Cheesehead Agonistes: Why Wisconsin’s Fight Matters in New York
It was cold out, but the workers crowding the steps of City Hall Wednesday morning were fired up. New Yorkers shouted in support of public workers in Wisconsin battling their governor’s effort to destroy their unions by taking away workers’ rights to bargain and their unions’ ability to support itself through dues. “We Stand with Wisconsin Workers!” read a hand-lettered sign. But the retail employees, clerical workers, UAW members, actors, domestic workers - and yes, city and state employees - who made their way through the long security line to rally outside City Hall were also talking about New York.
At this and other solidarity rallies around the city, they were talking about New York’s shrinking middle class. About the centrality of unions - in both the public and private sectors - in fighting for good jobs capable of supporting a middle class standard of living. And about the attacks on public workers coming from both Governor Cuomo and Mayor Bloomberg, While neither as vitriolic nor as existential than the assaults in Wisconsin, Ohio, and Indiana, New York’s attacks nevertheless draw their strength from and reinforce the same anti-worker trend.
That’s what makes commentaries like Bill Hammond’s recent Daily News column so absurd. Hammond asserts that public workers in New York “should thank their lucky stars that they're dealing with nice-guy, union-friendly Cuomo rather than the Cheeseheads' chief executive, Scott Walker.” After all, Cuomo “would never dream of attacking their right to organize or collectively bargain [and is] going easy on them in the grand scheme of things.”
You read that right: rather than asking our mayor and our Democratic governor to support the vast majority of New Yorkers who work for a living by trying to retain jobs, preserve public services we rely on, and fight for living wages, we should be delighted that their attacks on workers aren’t worse! We should be grateful that they’re only attacking public pensions, rather than asking why they aren’t working to increase retirement security for everyone who works.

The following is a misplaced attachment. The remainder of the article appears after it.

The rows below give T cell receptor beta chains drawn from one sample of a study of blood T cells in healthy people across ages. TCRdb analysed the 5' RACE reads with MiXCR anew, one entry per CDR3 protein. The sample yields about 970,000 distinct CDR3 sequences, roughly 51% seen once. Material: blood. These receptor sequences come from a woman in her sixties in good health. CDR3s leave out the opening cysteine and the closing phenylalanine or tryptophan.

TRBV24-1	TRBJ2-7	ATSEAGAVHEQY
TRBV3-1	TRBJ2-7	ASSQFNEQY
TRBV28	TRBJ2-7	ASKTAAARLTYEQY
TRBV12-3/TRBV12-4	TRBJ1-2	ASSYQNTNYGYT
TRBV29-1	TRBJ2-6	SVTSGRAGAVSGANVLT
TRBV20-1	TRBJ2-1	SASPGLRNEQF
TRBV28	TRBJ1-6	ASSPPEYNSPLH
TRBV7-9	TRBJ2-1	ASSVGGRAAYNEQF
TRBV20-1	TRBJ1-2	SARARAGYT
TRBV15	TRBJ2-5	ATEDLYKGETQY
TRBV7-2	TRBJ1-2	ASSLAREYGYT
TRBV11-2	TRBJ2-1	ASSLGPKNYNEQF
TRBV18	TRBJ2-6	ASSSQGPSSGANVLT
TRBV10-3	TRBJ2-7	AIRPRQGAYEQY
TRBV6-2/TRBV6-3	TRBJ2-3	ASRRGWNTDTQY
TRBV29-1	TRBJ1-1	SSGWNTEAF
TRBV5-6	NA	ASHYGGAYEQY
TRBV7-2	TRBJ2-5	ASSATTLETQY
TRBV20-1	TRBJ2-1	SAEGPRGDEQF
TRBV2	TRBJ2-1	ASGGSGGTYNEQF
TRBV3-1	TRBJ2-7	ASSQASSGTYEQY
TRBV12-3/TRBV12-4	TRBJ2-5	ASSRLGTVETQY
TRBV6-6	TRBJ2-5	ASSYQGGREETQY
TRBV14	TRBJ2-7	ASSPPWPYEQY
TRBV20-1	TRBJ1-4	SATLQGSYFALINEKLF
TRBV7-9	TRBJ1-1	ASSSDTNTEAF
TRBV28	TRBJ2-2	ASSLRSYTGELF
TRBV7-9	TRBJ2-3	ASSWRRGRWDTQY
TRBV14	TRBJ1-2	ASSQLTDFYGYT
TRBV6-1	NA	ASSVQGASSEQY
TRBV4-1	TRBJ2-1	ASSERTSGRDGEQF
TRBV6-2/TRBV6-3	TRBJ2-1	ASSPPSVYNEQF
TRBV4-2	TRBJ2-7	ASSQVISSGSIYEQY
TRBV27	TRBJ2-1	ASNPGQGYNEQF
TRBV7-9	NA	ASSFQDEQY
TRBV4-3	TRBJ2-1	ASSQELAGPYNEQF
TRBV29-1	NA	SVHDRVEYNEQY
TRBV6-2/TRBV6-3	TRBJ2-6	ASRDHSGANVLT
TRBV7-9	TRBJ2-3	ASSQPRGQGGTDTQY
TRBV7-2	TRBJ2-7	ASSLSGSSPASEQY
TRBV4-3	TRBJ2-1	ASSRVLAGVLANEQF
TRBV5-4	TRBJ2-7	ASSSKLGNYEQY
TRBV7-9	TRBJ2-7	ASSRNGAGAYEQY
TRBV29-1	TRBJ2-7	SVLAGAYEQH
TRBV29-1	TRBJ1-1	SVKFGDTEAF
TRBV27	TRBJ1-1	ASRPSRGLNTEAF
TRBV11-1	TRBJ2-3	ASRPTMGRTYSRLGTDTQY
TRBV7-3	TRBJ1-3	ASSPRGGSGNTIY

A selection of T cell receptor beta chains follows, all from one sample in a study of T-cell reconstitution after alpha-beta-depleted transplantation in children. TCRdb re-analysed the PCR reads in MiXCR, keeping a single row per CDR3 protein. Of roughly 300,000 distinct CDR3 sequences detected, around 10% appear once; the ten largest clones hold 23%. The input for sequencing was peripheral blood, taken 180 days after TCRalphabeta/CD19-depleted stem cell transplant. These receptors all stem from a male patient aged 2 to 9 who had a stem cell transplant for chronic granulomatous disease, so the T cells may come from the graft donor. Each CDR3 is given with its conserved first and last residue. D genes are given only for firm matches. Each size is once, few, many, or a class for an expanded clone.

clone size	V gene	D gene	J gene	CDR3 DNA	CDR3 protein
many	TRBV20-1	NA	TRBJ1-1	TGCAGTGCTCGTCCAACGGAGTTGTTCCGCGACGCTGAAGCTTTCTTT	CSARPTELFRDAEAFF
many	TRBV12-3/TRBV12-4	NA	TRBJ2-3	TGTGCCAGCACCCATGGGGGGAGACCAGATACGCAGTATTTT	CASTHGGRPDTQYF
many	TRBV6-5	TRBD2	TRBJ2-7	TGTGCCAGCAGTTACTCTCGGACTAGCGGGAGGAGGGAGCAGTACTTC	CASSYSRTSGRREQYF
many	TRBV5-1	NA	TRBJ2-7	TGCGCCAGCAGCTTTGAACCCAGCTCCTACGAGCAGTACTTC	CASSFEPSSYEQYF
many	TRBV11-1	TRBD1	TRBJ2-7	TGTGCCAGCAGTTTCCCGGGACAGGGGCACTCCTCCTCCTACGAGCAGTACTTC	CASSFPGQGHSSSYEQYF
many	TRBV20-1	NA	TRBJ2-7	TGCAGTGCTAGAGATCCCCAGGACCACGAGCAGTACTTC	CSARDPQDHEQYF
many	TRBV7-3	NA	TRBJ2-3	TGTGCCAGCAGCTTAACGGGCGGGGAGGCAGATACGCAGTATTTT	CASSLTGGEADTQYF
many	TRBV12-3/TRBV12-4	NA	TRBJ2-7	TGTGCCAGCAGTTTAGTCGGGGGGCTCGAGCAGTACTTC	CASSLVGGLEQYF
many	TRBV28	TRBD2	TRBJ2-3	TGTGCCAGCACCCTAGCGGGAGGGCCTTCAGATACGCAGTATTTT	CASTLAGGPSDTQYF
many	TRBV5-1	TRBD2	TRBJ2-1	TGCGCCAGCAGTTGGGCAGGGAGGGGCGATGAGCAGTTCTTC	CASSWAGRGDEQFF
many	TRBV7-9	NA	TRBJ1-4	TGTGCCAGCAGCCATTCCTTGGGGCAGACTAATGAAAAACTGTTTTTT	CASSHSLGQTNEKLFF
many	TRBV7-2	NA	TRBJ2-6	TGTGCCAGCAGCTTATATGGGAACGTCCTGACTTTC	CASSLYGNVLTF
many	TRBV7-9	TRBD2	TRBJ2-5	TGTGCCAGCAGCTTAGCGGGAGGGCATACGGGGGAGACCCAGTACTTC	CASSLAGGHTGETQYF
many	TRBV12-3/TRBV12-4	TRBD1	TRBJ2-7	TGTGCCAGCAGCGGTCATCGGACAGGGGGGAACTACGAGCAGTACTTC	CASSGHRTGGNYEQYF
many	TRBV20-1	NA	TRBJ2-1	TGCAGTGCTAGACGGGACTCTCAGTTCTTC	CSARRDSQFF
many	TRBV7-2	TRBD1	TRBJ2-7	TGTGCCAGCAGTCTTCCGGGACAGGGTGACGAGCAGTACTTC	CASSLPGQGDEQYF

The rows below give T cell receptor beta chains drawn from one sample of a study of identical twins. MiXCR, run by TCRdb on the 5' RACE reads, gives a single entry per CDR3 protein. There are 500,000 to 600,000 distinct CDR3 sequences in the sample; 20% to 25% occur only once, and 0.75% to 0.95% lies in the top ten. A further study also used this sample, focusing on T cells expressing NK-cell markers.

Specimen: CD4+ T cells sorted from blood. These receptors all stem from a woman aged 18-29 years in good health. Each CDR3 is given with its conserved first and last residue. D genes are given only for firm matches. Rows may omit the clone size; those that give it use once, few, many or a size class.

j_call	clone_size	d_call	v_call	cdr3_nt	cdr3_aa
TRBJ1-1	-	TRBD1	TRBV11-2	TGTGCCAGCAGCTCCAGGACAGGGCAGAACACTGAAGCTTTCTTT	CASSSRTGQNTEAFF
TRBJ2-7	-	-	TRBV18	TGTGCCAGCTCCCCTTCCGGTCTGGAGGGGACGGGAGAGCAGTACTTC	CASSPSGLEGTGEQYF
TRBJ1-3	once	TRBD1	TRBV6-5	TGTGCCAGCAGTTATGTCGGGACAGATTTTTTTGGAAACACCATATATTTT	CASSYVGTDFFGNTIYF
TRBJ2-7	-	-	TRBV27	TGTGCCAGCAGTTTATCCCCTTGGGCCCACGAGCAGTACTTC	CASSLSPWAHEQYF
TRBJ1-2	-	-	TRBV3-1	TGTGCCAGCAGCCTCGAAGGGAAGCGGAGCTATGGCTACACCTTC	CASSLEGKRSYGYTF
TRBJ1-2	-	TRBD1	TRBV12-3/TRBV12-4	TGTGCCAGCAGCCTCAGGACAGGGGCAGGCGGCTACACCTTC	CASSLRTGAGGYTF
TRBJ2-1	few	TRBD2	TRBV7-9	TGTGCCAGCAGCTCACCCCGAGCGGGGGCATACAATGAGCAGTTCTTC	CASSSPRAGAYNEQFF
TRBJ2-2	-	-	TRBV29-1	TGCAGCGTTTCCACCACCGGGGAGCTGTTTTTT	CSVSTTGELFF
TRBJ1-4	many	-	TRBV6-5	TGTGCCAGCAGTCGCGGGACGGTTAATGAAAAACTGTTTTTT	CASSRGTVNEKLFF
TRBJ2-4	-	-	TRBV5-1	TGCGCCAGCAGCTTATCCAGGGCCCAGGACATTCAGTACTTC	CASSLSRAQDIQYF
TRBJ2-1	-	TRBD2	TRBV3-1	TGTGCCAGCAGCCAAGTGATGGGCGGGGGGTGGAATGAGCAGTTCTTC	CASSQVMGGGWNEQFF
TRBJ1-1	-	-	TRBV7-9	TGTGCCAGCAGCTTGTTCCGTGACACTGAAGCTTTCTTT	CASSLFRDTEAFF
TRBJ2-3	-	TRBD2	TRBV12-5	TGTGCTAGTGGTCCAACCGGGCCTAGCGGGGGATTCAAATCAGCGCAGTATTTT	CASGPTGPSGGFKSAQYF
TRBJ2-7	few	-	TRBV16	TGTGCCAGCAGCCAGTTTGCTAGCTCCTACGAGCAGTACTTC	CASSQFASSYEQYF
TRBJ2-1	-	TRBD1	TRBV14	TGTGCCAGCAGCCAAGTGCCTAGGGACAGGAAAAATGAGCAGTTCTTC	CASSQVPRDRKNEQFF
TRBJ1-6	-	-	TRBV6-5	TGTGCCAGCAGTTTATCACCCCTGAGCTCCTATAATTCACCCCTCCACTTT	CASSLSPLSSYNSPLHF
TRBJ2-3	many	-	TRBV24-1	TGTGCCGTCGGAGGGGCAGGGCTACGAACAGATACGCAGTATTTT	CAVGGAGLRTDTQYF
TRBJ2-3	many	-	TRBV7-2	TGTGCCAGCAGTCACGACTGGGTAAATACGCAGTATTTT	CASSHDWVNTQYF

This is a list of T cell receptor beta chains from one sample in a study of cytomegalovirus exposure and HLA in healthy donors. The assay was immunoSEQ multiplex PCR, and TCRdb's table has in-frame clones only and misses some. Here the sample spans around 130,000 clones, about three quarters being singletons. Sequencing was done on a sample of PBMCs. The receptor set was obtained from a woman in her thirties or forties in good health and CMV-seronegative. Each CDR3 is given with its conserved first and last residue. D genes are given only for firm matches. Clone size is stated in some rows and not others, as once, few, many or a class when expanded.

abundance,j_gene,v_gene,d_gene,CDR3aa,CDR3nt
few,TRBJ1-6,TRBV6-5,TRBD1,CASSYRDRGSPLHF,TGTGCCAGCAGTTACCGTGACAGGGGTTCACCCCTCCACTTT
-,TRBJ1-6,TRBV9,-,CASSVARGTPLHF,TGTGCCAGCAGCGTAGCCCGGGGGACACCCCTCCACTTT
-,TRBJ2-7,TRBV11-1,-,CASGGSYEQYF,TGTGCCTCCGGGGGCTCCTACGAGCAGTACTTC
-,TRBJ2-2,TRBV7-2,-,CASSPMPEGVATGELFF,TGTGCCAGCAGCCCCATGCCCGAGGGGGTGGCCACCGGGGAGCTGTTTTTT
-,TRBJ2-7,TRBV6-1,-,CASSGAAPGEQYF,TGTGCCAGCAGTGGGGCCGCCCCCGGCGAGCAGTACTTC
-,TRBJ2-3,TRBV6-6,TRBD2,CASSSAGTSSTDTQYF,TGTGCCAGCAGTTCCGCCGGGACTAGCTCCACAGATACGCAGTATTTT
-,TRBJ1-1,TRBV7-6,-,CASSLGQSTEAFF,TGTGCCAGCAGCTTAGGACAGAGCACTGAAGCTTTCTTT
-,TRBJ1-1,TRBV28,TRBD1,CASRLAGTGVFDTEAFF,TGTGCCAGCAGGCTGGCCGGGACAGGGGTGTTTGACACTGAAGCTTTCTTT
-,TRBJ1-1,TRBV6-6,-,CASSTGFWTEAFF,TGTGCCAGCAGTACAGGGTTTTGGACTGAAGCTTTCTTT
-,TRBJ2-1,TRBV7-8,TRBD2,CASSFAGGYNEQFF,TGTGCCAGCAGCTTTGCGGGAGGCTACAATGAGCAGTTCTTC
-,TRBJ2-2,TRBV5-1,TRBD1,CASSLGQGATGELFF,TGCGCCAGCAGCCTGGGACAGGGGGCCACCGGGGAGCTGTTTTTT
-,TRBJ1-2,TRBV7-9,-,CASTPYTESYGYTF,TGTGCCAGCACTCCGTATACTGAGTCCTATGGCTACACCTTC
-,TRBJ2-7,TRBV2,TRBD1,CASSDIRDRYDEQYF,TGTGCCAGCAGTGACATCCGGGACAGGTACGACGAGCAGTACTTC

That’s precisely the twisted thinking rallies across America are working to challenge. The larger question is, who do our federal, state, and local governments really represent? Who has power in America: working people and their representatives, or the corporations and billionaires pouring money into our political system? The now-famous prank phone call from an activist impersonating right-wing billionaire David Koch to Wisconsin’s Governor Walker tells us a lot about the answer to that question in Wisconsin, but what about New York?
Bill Hammond points out that Governor Cuomo called union members "my brothers and sisters." Yet actions speak louder than words. As Harold Meyerson wrote in the Washington Post, unions function as "the linchpin of progressive change in America. Taking them off the political map isn't about budgets. It's about removing a check on right-wing and business power in America." Yet Governor Cuomo has worked actively to build up corporate power in the state through the Committee to Save New York.
And then there are those persistent questions: when New York, crushed like many other states by the deep national recession caused by Wall Street, finds itself short of revenue, do we ask the millionaires who long ago recovered from the recession to chip in a bit more to keep teachers in our classrooms and snow off our streets? Or do we start attacking bus drivers for having decent retirement benefits? The answers to these questions will tell us whose side our elected representatives are really on.